One of the ongoing issues is ensuring that the same person that takes in money for fines and fees isn’t the same person who is doing the bookwork and making deposits. Nielson says it’s usually an issue in the more rural counties. “Some of the clerk’s offices only have two or three people in them and it’s very difficult to segregate duties efficiently,” Nielson says. “They are taking steps to utilize other clerk’s offices to for such things as bank reconciliations and things like that.” The clerks can have their counterparts in a nearby county go over the records to ensure everything is being handled properly.

Nielson says it’s also getting easier with the use of electronic records to have a clerk in one county use another county’s employees to check their financial statements without any travel involved. The offices handle the civil, probate, criminal,juvenile, traffic, child support and small claims for the courts. They also collect and deposit and pay out all the fees and other monies for the district court. Nielson says the nature of the operations makes it important to have the proper oversight.

“Whenever there is a lot of cash being transacted as opposed to checks and credit cards, there’s obviously more risk there, and that’s where the segregation of duties is extremely important and that’s why we focus a lot on that,” Nielson says. The clerk of courts offices went through a period where they had reduced staffing and hours due to budget issues, and Nielson says they are now benefiting from more funding.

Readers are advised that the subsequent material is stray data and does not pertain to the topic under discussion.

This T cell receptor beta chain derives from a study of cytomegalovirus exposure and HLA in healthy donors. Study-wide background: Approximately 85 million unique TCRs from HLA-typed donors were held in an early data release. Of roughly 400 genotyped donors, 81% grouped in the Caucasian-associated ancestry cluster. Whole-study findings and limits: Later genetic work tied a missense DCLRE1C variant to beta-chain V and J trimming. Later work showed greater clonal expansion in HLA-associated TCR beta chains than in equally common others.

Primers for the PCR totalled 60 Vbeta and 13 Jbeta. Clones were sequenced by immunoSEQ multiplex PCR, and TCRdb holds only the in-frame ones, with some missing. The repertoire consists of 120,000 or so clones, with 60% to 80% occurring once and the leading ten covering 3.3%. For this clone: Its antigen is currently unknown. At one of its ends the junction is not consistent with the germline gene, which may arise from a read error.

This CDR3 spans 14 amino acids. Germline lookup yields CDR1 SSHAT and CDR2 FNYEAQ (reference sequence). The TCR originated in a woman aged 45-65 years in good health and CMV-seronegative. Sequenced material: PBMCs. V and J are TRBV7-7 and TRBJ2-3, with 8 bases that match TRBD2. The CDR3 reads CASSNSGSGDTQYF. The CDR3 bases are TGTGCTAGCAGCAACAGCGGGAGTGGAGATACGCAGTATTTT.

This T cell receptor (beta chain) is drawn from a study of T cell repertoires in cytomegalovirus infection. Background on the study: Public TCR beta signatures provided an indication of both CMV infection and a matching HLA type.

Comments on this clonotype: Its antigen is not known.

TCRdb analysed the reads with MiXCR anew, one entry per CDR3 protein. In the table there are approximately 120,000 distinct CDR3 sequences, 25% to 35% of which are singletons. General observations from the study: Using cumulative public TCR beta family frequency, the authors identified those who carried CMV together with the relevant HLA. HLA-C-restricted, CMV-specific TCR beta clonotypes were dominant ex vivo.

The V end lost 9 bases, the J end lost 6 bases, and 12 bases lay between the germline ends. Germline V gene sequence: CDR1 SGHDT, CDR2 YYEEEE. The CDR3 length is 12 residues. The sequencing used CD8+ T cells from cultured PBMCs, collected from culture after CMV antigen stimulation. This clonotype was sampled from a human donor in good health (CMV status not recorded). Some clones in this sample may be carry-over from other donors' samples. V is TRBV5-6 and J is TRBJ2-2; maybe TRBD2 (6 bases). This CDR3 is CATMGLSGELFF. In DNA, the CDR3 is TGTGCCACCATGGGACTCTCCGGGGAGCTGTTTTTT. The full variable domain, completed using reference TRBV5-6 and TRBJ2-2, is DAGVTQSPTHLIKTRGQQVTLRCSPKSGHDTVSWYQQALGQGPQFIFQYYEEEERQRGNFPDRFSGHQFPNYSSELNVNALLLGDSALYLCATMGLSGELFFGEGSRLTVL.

“I think they’ve been restored to a little bit closer to normal staffing and that will certainly help with the segregation of duties issues,” according to Nielson. Nielson says the State Auditors Office provides training to the clerks in handling these types of issues and it’s good to see fewer problems in this audit.

(Radio Iowa)

Iowa early News Headlines: Thu., Nov. 13th 2014


November 13th, 2014 by Ric Hanson

Here is the latest Iowa news from The Associated Press

COUNCIL BLUFFS, Iowa (AP) — The city of Council Bluffs and school district are pursuing citywide free wireless Internet services. The school board of the Council Bluffs Community School District approved a partnership agreement with the city Monday. The Council Bluffs Daily Nonpareil reports the partnership will last for at least five years.

IOWA CITY, Iowa (AP) — An assistant chief for a tribal police department in Iowa has been fired after making inappropriate comments about the looks of teenage daughters of two subordinate officers. Documents released yesterday show Jason Dunagan, assistant chief of the Meswaki National Police Department, commented “nice belly button ring” and “nice tan” on a Snapchat photograph posted online by a lieutenant’s 16-year-old daughter. Dunagan said Wednesday he saw nothing inappropriate in his comments toward the teenage girls, saying he was friendly on social media with one and didn’t know the other was his colleague’s daughter.